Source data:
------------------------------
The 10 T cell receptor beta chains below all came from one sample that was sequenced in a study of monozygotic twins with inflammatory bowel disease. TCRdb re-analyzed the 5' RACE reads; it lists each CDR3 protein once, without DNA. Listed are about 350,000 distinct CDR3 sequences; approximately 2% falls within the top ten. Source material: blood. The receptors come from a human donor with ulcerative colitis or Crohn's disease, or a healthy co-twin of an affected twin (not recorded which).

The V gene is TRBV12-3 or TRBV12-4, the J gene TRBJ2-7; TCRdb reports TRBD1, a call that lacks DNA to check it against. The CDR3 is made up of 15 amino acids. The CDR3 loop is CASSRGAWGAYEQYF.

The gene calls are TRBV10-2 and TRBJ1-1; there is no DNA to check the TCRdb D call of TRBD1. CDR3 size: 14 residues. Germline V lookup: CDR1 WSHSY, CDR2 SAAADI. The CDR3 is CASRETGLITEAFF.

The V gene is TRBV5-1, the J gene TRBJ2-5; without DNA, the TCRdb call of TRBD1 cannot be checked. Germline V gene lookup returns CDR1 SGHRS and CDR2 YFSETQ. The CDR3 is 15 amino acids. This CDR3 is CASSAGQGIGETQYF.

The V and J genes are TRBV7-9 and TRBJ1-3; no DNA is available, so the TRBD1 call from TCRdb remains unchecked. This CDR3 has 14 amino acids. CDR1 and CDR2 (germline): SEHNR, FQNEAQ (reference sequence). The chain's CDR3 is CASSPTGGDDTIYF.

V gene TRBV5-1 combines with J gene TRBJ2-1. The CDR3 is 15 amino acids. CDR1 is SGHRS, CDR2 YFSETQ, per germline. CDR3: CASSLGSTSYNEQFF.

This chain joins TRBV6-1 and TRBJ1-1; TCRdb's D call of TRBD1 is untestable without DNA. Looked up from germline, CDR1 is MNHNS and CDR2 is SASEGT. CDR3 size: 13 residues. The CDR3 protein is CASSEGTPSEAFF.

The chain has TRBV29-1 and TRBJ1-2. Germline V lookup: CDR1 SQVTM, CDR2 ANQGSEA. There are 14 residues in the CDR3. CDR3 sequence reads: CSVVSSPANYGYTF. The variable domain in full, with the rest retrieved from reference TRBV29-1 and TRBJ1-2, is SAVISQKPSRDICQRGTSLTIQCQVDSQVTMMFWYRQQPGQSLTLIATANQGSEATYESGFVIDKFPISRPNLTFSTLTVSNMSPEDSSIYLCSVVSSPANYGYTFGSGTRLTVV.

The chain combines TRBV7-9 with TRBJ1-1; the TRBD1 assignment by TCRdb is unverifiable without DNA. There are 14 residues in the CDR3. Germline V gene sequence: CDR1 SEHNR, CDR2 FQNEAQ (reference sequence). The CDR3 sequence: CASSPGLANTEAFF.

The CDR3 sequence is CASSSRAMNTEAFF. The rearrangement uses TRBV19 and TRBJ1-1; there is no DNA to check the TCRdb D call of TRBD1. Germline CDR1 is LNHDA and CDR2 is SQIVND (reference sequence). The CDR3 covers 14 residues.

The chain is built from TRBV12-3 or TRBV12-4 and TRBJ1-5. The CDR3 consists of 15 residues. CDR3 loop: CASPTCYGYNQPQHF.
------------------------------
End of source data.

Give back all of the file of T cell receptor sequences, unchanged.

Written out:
The 10 T cell receptor beta chains below all came from one sample that was sequenced in a study of monozygotic twins with inflammatory bowel disease. TCRdb re-analyzed the 5' RACE reads; it lists each CDR3 protein once, without DNA. Listed are about 350,000 distinct CDR3 sequences; approximately 2% falls within the top ten. Source material: blood. The receptors come from a human donor with ulcerative colitis or Crohn's disease, or a healthy co-twin of an affected twin (not recorded which).

The V gene is TRBV12-3 or TRBV12-4, the J gene TRBJ2-7; TCRdb reports TRBD1, a call that lacks DNA to check it against. The CDR3 is made up of 15 amino acids. The CDR3 loop is CASSRGAWGAYEQYF.

The gene calls are TRBV10-2 and TRBJ1-1; there is no DNA to check the TCRdb D call of TRBD1. CDR3 size: 14 residues. Germline V lookup: CDR1 WSHSY, CDR2 SAAADI. The CDR3 is CASRETGLITEAFF.

The V gene is TRBV5-1, the J gene TRBJ2-5; without DNA, the TCRdb call of TRBD1 cannot be checked. Germline V gene lookup returns CDR1 SGHRS and CDR2 YFSETQ. The CDR3 is 15 amino acids. This CDR3 is CASSAGQGIGETQYF.

The V and J genes are TRBV7-9 and TRBJ1-3; no DNA is available, so the TRBD1 call from TCRdb remains unchecked. This CDR3 has 14 amino acids. CDR1 and CDR2 (germline): SEHNR, FQNEAQ (reference sequence). The chain's CDR3 is CASSPTGGDDTIYF.

V gene TRBV5-1 combines with J gene TRBJ2-1. The CDR3 is 15 amino acids. CDR1 is SGHRS, CDR2 YFSETQ, per germline. CDR3: CASSLGSTSYNEQFF.

This chain joins TRBV6-1 and TRBJ1-1; TCRdb's D call of TRBD1 is untestable without DNA. Looked up from germline, CDR1 is MNHNS and CDR2 is SASEGT. CDR3 size: 13 residues. The CDR3 protein is CASSEGTPSEAFF.

The chain has TRBV29-1 and TRBJ1-2. Germline V lookup: CDR1 SQVTM, CDR2 ANQGSEA. There are 14 residues in the CDR3. CDR3 sequence reads: CSVVSSPANYGYTF. The variable domain in full, with the rest retrieved from reference TRBV29-1 and TRBJ1-2, is SAVISQKPSRDICQRGTSLTIQCQVDSQVTMMFWYRQQPGQSLTLIATANQGSEATYESGFVIDKFPISRPNLTFSTLTVSNMSPEDSSIYLCSVVSSPANYGYTFGSGTRLTVV.

The chain combines TRBV7-9 with TRBJ1-1; the TRBD1 assignment by TCRdb is unverifiable without DNA. There are 14 residues in the CDR3. Germline V gene sequence: CDR1 SEHNR, CDR2 FQNEAQ (reference sequence). The CDR3 sequence: CASSPGLANTEAFF.

The CDR3 sequence is CASSSRAMNTEAFF. The rearrangement uses TRBV19 and TRBJ1-1; there is no DNA to check the TCRdb D call of TRBD1. Germline CDR1 is LNHDA and CDR2 is SQIVND (reference sequence). The CDR3 covers 14 residues.

The chain is built from TRBV12-3 or TRBV12-4 and TRBJ1-5. The CDR3 consists of 15 residues. CDR3 loop: CASPTCYGYNQPQHF.